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I'm better now

I calmed down a bit from yesterday, scrapped all my code and started over, with much better results. I'm not sure what was wrong yesterday, but things work today. I think I may have been using variable names that clashed with function names internal to CL-WHO. Or else I somehow had a CL-WHO macro trying to evaluate function names as variables. Or something. I'm still not sure why it was complaining about PRINC since I didn't mention that symbol in any of my code. But no matter. CL-WHO is properly inherited into my class today; I attribute yesterday to PEBKAC malfunction.

I still have problems with sometimes accidentally obliterating functions that exist in other packages, or functions/variables that exist in my own packages. The problem(?) with a persistent environment is that the effects of one typo live forever, until you clean up your mess. If I define a function and then decide my function needs to be a macro, the compiler complains that I'm murdering a function I defined previously. If I typo a variable name, that symbol is interned whether I like it or not, and it may shadow something important. Peter Seibel mentions this problem in passing at the very end of Chapter 21 of PCL.

Interestingly today, I tried to define an :after method on INITIALIZE-INSTANCE for one of my classes***. I forgot to type the ":after", so I actually obliterated a function that's used as my class's constructor, which is bad because now I couldn't construct objects any more for that class.

I could've shut down and restarted my Lisp image and reloaded all the code (which is what you'd do in any other language: recompile, or re-run the script). But that's overkill and seems like it's very much not the Lisp way to do things.

Instead Common Lisp has facilities to unintern symbols, and undefine functions and methods, and whatnot. This page for example has a snippet telling how to undefine a method:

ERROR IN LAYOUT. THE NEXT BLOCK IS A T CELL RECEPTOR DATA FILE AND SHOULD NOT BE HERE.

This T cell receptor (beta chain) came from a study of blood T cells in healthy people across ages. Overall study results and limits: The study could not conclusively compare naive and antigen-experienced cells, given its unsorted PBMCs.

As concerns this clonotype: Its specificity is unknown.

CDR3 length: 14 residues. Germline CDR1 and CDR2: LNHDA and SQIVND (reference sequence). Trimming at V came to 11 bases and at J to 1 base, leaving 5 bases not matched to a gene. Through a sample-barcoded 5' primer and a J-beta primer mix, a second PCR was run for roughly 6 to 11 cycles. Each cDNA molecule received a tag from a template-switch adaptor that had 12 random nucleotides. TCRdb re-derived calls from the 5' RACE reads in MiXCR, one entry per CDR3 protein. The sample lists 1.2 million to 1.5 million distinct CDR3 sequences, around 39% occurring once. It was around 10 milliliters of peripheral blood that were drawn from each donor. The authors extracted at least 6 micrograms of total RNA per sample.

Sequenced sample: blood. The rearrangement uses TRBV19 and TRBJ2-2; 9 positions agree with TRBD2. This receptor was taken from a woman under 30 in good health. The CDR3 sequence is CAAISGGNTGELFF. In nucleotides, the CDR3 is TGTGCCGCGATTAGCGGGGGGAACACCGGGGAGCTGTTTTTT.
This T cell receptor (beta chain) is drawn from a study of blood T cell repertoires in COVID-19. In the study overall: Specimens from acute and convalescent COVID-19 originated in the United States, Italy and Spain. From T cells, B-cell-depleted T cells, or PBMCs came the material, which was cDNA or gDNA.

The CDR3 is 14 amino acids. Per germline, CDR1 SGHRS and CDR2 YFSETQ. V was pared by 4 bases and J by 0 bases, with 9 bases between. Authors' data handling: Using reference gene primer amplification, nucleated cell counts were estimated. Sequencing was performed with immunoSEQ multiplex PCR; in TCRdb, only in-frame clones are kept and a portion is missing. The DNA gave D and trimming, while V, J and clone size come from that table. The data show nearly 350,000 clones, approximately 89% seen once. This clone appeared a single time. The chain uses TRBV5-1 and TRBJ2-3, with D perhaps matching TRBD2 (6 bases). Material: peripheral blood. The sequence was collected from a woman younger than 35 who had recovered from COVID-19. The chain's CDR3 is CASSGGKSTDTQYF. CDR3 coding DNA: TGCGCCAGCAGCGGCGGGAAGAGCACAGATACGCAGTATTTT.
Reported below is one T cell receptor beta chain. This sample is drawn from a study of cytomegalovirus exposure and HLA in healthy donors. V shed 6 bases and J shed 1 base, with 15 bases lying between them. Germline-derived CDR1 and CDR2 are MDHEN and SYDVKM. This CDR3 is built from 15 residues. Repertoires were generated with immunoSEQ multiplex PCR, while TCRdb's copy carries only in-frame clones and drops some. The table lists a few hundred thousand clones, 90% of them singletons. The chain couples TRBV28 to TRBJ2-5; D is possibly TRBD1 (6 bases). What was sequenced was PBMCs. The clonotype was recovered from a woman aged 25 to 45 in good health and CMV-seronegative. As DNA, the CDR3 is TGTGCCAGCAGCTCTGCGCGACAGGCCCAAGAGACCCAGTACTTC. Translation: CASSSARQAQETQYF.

(let* ((generic-function (symbol-function 'gf-name))
       (method (find-method generic-function
                            (list (find-class parameter-class-name)
                                  ; one per argument 
  (remove-method generic-function method))

Quoth the website: ...where gf-name is the name of the generic function (i.e. the name of the method), method-specializers is either empty or a method combination specifier, such as :BEFORE, :AFTER, or :AROUND, and parameter-class-name is the name of the class on which a particular method parameter is specialized.

This worked very well. And I actually think I almost understand how/why it works, which is surprising.

I guess some days everything goes wrong, and some days everything goes right. Emacs is mostly behaving itself today; I guess I've managed to chain the beast down enough so that it does my bidding. I managed to define some classes using CLSQL:DEFINE-VIEW-CLASS and now my objects appear in my database as I create and modify them, like magic, which makes me happy. Maybe there's hope yet.

(*** These "method-specifiers" or whatever you call them are an awesome thing in Common Lisp. You can modify the behavior of existing methods by telling CLOS to run a certain method before, after, or around an existing method. One great thing about this is that you can use it to extend the behavior of automatically-generated methods, for example constructors. Say you want to have an object which, after being constructed, is automatically stored in a DB; just define an :after method on the constructor, that takes the already-constructed object and inserts it into the DB. I likes it.)

January 10, 2008 @ 5:54 PM PST
Cateogory: Programming
Tags: Lisp, Emacs


Zach Beane
Quoth Zach Beane on January 11, 2008 @ 4:53 AM PST

SLIME has a pretty slick system for removing methods from generic functions. If you inspect the GF object (like #'foo), it'll give a list of methods, and a button next to each to allow you to remove it. It's easier than find-method plus remove-method.

Recent SLIMEs require you to load the fancy inspector contrib for this to work, though.

Quoth Brian on January 11, 2008 @ 12:38 PM PST

I never knew you could inspect methods that way in SLIME, let alone that you could manipulate them there. That's awesome, thanks.